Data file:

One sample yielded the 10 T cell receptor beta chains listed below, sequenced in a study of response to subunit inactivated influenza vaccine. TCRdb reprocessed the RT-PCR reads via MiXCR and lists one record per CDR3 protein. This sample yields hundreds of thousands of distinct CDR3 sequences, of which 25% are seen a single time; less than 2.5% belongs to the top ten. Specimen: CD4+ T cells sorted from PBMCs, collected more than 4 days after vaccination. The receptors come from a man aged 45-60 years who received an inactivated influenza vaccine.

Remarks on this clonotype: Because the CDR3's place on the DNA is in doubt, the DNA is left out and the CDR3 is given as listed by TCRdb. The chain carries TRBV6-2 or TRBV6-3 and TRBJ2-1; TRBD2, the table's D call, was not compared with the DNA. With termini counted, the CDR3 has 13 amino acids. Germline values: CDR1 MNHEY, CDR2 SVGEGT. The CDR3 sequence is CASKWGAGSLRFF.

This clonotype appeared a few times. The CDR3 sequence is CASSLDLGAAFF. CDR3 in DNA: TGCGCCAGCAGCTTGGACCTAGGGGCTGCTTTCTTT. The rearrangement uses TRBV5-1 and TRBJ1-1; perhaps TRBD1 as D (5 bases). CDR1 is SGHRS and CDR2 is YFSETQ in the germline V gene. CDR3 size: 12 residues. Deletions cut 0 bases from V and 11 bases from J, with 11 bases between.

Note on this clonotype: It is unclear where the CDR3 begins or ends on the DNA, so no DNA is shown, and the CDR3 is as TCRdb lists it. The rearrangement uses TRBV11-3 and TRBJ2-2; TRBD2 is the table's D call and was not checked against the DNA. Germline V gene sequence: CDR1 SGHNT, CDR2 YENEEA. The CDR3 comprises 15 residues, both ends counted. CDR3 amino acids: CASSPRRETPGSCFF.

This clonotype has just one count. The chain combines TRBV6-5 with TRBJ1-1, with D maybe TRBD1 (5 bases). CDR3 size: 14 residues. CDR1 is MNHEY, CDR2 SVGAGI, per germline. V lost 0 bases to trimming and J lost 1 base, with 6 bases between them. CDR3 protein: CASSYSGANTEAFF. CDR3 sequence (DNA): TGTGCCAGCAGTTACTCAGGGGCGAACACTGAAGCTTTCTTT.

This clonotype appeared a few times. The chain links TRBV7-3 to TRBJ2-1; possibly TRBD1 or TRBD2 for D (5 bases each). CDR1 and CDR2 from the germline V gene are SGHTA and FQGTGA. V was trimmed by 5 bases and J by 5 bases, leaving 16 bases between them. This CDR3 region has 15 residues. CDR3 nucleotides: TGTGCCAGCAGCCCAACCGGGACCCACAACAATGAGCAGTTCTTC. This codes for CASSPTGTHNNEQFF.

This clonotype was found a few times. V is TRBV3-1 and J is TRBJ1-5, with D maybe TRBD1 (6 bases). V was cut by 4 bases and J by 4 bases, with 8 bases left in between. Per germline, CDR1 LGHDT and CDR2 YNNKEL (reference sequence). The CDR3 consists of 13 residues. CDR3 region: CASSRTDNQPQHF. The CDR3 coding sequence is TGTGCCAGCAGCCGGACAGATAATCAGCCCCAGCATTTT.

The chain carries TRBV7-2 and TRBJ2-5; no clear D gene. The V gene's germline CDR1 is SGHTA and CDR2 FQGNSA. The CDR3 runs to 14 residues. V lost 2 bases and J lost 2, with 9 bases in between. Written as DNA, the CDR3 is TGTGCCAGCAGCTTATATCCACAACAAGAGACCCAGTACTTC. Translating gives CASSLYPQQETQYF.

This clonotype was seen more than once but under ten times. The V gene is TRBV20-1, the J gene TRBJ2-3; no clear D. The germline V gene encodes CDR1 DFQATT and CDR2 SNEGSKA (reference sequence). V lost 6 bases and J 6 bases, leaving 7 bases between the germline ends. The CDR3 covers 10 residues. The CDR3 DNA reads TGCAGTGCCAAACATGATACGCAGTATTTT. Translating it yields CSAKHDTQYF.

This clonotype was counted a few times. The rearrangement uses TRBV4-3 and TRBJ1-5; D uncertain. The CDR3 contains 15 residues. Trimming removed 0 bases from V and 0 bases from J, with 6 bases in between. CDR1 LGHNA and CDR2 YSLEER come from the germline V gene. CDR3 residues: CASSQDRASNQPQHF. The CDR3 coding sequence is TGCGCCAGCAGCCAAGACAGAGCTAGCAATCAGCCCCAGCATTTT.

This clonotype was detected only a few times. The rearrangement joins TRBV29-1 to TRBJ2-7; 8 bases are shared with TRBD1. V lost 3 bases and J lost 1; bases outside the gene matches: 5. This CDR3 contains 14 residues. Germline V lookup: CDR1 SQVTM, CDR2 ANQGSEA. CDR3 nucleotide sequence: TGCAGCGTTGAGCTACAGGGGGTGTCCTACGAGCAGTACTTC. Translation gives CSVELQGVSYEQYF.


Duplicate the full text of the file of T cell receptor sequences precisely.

One sample yielded the 10 T cell receptor beta chains listed below, sequenced in a study of response to subunit inactivated influenza vaccine. TCRdb reprocessed the RT-PCR reads via MiXCR and lists one record per CDR3 protein. This sample yields hundreds of thousands of distinct CDR3 sequences, of which 25% are seen a single time; less than 2.5% belongs to the top ten. Specimen: CD4+ T cells sorted from PBMCs, collected more than 4 days after vaccination. The receptors come from a man aged 45-60 years who received an inactivated influenza vaccine.

Remarks on this clonotype: Because the CDR3's place on the DNA is in doubt, the DNA is left out and the CDR3 is given as listed by TCRdb. The chain carries TRBV6-2 or TRBV6-3 and TRBJ2-1; TRBD2, the table's D call, was not compared with the DNA. With termini counted, the CDR3 has 13 amino acids. Germline values: CDR1 MNHEY, CDR2 SVGEGT. The CDR3 sequence is CASKWGAGSLRFF.

This clonotype appeared a few times. The CDR3 sequence is CASSLDLGAAFF. CDR3 in DNA: TGCGCCAGCAGCTTGGACCTAGGGGCTGCTTTCTTT. The rearrangement uses TRBV5-1 and TRBJ1-1; perhaps TRBD1 as D (5 bases). CDR1 is SGHRS and CDR2 is YFSETQ in the germline V gene. CDR3 size: 12 residues. Deletions cut 0 bases from V and 11 bases from J, with 11 bases between.

Note on this clonotype: It is unclear where the CDR3 begins or ends on the DNA, so no DNA is shown, and the CDR3 is as TCRdb lists it. The rearrangement uses TRBV11-3 and TRBJ2-2; TRBD2 is the table's D call and was not checked against the DNA. Germline V gene sequence: CDR1 SGHNT, CDR2 YENEEA. The CDR3 comprises 15 residues, both ends counted. CDR3 amino acids: CASSPRRETPGSCFF.

This clonotype has just one count. The chain combines TRBV6-5 with TRBJ1-1, with D maybe TRBD1 (5 bases). CDR3 size: 14 residues. CDR1 is MNHEY, CDR2 SVGAGI, per germline. V lost 0 bases to trimming and J lost 1 base, with 6 bases between them. CDR3 protein: CASSYSGANTEAFF. CDR3 sequence (DNA): TGTGCCAGCAGTTACTCAGGGGCGAACACTGAAGCTTTCTTT.

This clonotype appeared a few times. The chain links TRBV7-3 to TRBJ2-1; possibly TRBD1 or TRBD2 for D (5 bases each). CDR1 and CDR2 from the germline V gene are SGHTA and FQGTGA. V was trimmed by 5 bases and J by 5 bases, leaving 16 bases between them. This CDR3 region has 15 residues. CDR3 nucleotides: TGTGCCAGCAGCCCAACCGGGACCCACAACAATGAGCAGTTCTTC. This codes for CASSPTGTHNNEQFF.

This clonotype was found a few times. V is TRBV3-1 and J is TRBJ1-5, with D maybe TRBD1 (6 bases). V was cut by 4 bases and J by 4 bases, with 8 bases left in between. Per germline, CDR1 LGHDT and CDR2 YNNKEL (reference sequence). The CDR3 consists of 13 residues. CDR3 region: CASSRTDNQPQHF. The CDR3 coding sequence is TGTGCCAGCAGCCGGACAGATAATCAGCCCCAGCATTTT.

The chain carries TRBV7-2 and TRBJ2-5; no clear D gene. The V gene's germline CDR1 is SGHTA and CDR2 FQGNSA. The CDR3 runs to 14 residues. V lost 2 bases and J lost 2, with 9 bases in between. Written as DNA, the CDR3 is TGTGCCAGCAGCTTATATCCACAACAAGAGACCCAGTACTTC. Translating gives CASSLYPQQETQYF.

This clonotype was seen more than once but under ten times. The V gene is TRBV20-1, the J gene TRBJ2-3; no clear D. The germline V gene encodes CDR1 DFQATT and CDR2 SNEGSKA (reference sequence). V lost 6 bases and J 6 bases, leaving 7 bases between the germline ends. The CDR3 covers 10 residues. The CDR3 DNA reads TGCAGTGCCAAACATGATACGCAGTATTTT. Translating it yields CSAKHDTQYF.

This clonotype was counted a few times. The rearrangement uses TRBV4-3 and TRBJ1-5; D uncertain. The CDR3 contains 15 residues. Trimming removed 0 bases from V and 0 bases from J, with 6 bases in between. CDR1 LGHNA and CDR2 YSLEER come from the germline V gene. CDR3 residues: CASSQDRASNQPQHF. The CDR3 coding sequence is TGCGCCAGCAGCCAAGACAGAGCTAGCAATCAGCCCCAGCATTTT.

This clonotype was detected only a few times. The rearrangement joins TRBV29-1 to TRBJ2-7; 8 bases are shared with TRBD1. V lost 3 bases and J lost 1; bases outside the gene matches: 5. This CDR3 contains 14 residues. Germline V lookup: CDR1 SQVTM, CDR2 ANQGSEA. CDR3 nucleotide sequence: TGCAGCGTTGAGCTACAGGGGGTGTCCTACGAGCAGTACTTC. Translation gives CSVELQGVSYEQYF.